This is a vivid memory from my childhood. I must have been around 5-6 years old, definitely not more than 8. We lived outside Bengal, and once or twice a year, we boarded the Madras Mail (an overnight train) as a family to visit Kolkata during summer or winter vacations. There, I spent significant amount of time in my mamar bari (my mother’s parental home). We were all a “joint family” back then, a family where parents, children, grandchildren, uncles, aunts, nephews and nieces, everyone lived under one roof. They show a lot of that in Greek and Italian movies.
My dadu or grandfather had two elder brothers, Boro dadu (boro means bigger or in this case, elder) and Mejo dadu (mejo means middle). They all lived in one huge, two-storied house in Howrah with their spouses, children, and grandchildren. The house had a “dalaan” or an open central courtyard that led to the well. There was a large wooden table in that dalaan. The table was so high for me that I needed support to prop myself and climb it. It is the same table where every male member of the family ate their breakfast before leaving for office. The table had a deep gash on one side and a nail sticking out on another. Even when I close my eyes now, I can still remember the feel of the table. For it was my favorite spot to lie on my belly, prop my chin with my hands, and watch the ongoing of the entire household; my three didas or grandmas lighting up their stoves to cook, the smell of burning coal that still makes me cry out of nostalgia, the domestic help, “Mongola’r Ma,” scurrying around to get chores done, my uncles busy eating rice and fish curry before leaving for work (always finishing the meal with “ombol”), and the neighbors dropping by to spread or garner news.
I was too short to reach the wooden table, so I would use the adjacent chair to climb. That chair had a history too. “Buri pishi,” our widowed grandma (grandpa’s sister) sat there in the mornings, the two of us (the oldest and the youngest) being the only ones not in a hurry to get anywhere. So we sat side by side, buri pishi on the chair and I, belly flopping on the table, both of us with all the time to observe the world around us. Buri pishi often tickled my feet, catching me unaware, a constant source of annoyance. Till date, I hate anyone touching my feet. Given my size and height, the table offered an excellent vantage point to keep an eye on the ongoing of the entire household.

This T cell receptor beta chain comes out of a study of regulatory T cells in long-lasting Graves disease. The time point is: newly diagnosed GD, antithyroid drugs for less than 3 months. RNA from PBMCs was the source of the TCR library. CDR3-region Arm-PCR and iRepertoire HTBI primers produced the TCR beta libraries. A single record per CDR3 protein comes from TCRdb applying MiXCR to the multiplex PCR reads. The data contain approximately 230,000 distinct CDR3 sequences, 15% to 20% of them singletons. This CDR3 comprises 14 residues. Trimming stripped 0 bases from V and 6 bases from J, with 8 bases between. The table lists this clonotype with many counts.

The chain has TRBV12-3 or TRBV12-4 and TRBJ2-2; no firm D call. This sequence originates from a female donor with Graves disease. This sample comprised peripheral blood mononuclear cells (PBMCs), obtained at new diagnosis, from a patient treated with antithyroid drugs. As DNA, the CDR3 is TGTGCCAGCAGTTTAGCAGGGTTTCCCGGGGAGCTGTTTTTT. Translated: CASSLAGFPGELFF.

Sometimes, boro dadu or mejo dadu decked up early in the morning, wearing a fancy dhuti (a garment tied around the waist), a smart, cream colored shirt buttoned all the way without tucking in (unlike trousers), and dab generous amounts of Pond’s talcum powder on their face and chest. My own dadu never wore dhuti on a daily basis unless it was a wedding. He mostly wore a lungi or pajama. Anyway, the dadus would preen themselves, put on their best shoes, tuck a huge black umbrella under the armpit, and sit at one corner of the huge table for brunch before leaving home. Still lying on my belly, my chin propped on my hands, I would ask, “Where are you headed, dadu?” To which boro dadu or mejo dadu would beam proudly, “I am headed to Kolkata. I will be back in the evening.”
These words always made me giggle. I found this conversation hilarious. What do you mean, I am headed to Kolkata? We were already in Kolkata, weren’t we? How could one go to Kolkata while living in Kolkata? Back in our home, my mother used to tell everyone, “We are visiting my parents in Kolkata for the vacation.” To me, everything was Kolkata. I now understand the difference. We were technically in Howrah, a twin city to Kolkata separated by the Hoogli river. When we visited Victoria Memorial, we were in Kolkata. Whenever we took a bus and crossed Howrah Bridge, we were in Kolkata. When we ate moglai porota at the Shibpur tram depot, we were in Howrah. But in my little mind, technicalities were irrelevant and borders were non-existent. Everything was Kolkata, a nice and big city we visited during vacations or family weddings and met all the long-lost first, second, and third cousins, a place where a lot of people lived in one big house. Specifics did not matter to me back then. Demarcations were but only in the mind.
I have somehow held on to the trait even now. I continue to believe that Harvard University is in Boston although I have been corrected many times that it is in Cambridge. Seattle and the eastside are the same to me, one big place I call Seattle (unless I am in Seattle and have to go to Bellevue or Redmond).
“Where in Seattle do you live?” I have often asked people, only to be corrected and told, “We live in Issaquah/Bellevue/Kirkland/Redmond.” I know the difference, and I always laugh out loud when corrected. Little do they know that sometimes, I even refer to Portland as Seattle, although it is “just” 175 miles away. To me, Seattle means all of these- UW (which is actually in Seattle), my ex-office in Redmond, Inchin’s Bamboo Garden, Mayuri in Bellevue, and the amazing waterfront in Kirkland. Mount Rainier is in Seattle. Olympic National Park is in Seattle. You get the point. It is not that I cannot tell the difference. It is just that when it comes to Kolkata or Seattle, peripheries become all-encompassing and borders become non-existent.